The divide between faith and free market, as outlined in several church documents on social justice, is not as wide as it would seem. Officially, the Catholic church endorses a morally informed, regulated market economy model and has a pointed distaste for socialism. Among its arguments, it affirms the rightness of private ownership and management of property. In agreement with Ryan and the Republican Party’s dislike of big government, Catholic social teaching argues for private ownership in that it allows for creative use of resources in the form of entrepreneurship, and that it allows for a greater dispersal of power as the means of production are managed by a greater number of individuals. This shares the individualistic tendencies of Ryan’s thought, and is in firm agreement with the idea that, for the most part, if not always, people ought to carry out their economic activities and interactions in what way they please. However, unlike Ayn Rand and the Republican Party, Catholic teaching also emphasizes the need for significant regulation of economic activity by the state. As firmly as Catholicism endorses the essential components of free market capitalism, it also insists that individualism in terms of private pursuit of interests and ownership of property does not necessarily imply private use of the fruits of one’s labor. Solidarity, or consideration of community needs and the common good, is at the heart of every activity undertaken in a Catholic mindset. Fr. Robert Barron, a priest, theologian and social commentator who has spoken on economics with some frequency, has said of ideal free market behavior that, “When necessity and seemliness are met, the rest [that is unoccupied, unnecessary property] belongs to the poor.”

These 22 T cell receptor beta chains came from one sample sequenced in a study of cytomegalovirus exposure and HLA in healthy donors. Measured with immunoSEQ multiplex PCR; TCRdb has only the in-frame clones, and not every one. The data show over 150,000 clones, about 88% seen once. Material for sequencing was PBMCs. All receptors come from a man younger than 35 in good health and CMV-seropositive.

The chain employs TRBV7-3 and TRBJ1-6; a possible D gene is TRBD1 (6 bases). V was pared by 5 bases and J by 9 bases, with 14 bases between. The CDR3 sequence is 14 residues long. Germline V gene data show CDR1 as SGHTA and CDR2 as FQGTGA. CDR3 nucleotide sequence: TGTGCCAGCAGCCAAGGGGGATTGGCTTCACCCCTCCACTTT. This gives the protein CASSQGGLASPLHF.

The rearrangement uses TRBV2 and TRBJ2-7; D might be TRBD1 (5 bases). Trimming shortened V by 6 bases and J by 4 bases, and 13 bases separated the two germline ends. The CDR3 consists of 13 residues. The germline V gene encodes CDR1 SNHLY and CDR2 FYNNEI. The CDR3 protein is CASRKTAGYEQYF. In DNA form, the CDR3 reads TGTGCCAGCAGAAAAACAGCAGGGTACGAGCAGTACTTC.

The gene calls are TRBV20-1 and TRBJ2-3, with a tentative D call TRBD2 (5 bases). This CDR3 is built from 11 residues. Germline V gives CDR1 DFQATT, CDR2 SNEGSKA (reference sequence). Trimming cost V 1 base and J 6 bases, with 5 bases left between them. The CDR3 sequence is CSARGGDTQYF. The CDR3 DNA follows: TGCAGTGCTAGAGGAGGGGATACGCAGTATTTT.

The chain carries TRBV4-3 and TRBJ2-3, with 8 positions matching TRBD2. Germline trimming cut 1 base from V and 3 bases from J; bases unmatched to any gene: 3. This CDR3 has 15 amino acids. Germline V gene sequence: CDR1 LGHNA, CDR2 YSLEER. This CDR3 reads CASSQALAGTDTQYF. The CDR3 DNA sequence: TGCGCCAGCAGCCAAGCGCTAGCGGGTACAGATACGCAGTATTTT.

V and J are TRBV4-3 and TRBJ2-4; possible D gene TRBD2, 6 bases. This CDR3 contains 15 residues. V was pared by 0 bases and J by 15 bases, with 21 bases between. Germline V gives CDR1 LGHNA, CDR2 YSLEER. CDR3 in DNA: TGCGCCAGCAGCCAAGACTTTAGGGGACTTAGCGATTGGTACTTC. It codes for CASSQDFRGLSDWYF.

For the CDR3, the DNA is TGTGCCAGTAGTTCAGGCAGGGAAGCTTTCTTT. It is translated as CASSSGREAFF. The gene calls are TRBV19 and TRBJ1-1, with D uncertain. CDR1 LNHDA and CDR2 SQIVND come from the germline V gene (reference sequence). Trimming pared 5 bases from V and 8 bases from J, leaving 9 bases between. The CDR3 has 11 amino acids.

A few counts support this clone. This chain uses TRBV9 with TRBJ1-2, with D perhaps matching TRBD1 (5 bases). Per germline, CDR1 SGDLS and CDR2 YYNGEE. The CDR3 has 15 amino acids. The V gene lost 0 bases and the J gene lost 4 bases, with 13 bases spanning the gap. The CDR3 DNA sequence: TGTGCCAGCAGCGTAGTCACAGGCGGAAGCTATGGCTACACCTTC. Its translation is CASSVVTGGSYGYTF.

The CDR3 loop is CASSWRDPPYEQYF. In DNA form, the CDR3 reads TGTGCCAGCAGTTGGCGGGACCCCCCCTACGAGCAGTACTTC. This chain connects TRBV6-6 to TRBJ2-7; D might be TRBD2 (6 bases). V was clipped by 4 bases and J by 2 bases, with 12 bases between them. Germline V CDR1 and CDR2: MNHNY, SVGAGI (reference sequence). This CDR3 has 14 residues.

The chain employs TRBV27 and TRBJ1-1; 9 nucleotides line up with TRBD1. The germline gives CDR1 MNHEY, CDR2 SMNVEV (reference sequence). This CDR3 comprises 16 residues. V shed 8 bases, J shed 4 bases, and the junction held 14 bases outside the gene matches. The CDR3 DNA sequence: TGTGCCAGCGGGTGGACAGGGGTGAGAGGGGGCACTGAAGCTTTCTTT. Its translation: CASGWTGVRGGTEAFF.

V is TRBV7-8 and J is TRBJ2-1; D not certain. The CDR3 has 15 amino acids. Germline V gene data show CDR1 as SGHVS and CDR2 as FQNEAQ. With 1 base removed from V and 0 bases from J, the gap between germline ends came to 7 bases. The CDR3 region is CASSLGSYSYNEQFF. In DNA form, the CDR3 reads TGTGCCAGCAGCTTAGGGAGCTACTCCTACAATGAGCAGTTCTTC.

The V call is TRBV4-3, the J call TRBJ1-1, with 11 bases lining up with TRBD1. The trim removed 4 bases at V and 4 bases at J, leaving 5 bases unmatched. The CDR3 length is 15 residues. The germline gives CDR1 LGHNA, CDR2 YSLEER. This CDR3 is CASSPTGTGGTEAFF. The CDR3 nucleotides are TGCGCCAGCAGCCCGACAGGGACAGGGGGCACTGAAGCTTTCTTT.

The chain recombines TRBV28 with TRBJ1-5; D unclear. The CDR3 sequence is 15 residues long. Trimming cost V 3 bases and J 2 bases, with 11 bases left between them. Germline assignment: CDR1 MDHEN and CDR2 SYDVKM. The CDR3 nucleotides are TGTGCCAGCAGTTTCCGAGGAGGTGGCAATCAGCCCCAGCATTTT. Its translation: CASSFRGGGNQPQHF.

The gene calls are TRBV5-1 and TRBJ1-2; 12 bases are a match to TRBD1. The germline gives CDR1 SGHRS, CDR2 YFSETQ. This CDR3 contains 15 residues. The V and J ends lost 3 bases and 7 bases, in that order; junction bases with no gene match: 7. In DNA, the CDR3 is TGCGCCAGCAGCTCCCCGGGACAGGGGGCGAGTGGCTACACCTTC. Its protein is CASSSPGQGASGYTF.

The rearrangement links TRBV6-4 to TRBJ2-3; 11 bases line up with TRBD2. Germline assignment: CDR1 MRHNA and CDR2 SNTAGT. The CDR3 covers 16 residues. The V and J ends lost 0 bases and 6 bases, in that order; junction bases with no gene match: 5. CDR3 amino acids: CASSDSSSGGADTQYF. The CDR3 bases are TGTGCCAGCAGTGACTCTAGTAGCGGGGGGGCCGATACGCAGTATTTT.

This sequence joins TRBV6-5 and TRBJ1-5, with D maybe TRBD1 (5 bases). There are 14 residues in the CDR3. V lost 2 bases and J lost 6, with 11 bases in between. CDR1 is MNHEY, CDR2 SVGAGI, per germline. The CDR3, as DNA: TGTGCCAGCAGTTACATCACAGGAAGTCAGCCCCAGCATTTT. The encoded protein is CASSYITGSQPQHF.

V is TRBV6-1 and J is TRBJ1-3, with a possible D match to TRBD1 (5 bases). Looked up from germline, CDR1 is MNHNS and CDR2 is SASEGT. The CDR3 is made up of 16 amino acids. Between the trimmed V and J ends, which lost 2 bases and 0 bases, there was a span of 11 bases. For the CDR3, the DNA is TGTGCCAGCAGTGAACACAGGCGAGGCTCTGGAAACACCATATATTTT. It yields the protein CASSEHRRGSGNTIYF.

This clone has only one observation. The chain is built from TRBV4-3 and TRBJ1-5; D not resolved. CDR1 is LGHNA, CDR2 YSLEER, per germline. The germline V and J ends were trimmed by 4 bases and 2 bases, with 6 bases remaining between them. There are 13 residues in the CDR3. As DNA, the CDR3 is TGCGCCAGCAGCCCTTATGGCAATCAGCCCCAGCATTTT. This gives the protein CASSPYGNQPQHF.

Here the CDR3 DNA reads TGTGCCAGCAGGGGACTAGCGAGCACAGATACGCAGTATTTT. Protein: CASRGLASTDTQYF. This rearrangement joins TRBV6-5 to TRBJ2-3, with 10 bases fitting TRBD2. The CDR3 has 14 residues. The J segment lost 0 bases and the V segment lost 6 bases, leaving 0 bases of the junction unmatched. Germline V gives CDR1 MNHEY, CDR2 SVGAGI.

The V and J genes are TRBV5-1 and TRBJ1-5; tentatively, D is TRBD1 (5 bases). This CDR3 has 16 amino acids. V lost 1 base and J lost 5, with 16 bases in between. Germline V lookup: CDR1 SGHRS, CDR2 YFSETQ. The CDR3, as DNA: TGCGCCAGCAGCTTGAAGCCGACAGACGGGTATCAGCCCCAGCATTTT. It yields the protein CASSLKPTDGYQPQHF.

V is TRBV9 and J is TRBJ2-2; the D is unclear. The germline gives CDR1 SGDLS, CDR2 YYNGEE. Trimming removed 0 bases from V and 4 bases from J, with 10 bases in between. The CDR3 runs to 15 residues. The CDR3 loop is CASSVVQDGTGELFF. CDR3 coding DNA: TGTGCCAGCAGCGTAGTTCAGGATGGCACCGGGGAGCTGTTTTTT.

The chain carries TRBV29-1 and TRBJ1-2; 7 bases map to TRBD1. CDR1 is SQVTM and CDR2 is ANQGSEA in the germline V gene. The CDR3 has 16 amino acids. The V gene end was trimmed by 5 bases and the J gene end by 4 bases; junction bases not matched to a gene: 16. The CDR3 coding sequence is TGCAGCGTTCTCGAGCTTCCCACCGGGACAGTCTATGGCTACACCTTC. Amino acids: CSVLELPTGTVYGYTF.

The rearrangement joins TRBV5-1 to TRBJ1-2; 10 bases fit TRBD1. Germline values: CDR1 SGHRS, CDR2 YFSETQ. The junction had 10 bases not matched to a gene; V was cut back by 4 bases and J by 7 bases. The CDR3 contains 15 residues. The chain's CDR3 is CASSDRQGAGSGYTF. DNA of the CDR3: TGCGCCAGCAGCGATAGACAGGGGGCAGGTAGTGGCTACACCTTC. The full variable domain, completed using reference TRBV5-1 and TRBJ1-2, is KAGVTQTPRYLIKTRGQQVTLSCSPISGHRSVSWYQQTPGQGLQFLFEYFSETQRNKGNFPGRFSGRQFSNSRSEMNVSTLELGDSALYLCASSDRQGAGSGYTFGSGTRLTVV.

Barron states that, while Ryan has correctly identified solidarity and subsidiarity (a “prejudice” in favor of the most local solution to issues) as the two main factors for considering just economic behavior, there cannot be a preference for one or the other or a lukewarm combination of the two. Rather, both principles must be taken with equal vigor at the same time. Ryan has taken some flak from American bishops, along with left- and right-wing commentators, for “defend[ing] a budget plan that decimates food programs for struggling families, radically weakens protections for the elderly and sick and gives more tax breaks to the wealthiest few.” In a speech at Georgetown University, he responded by saying, “Look at the government-centered approach to the war on poverty. One in six Americans are in poverty today… We need a better approach. To me, this approach should be based on the twin values of solidarity and subsidiarity-- virtues that, when taken together, revitalize society instead of displacing it.” He proposes that countering poverty must take place on a community level, instead of relying on federal programs to impose a national solution on a problem which, he says, could be better solved at the local level.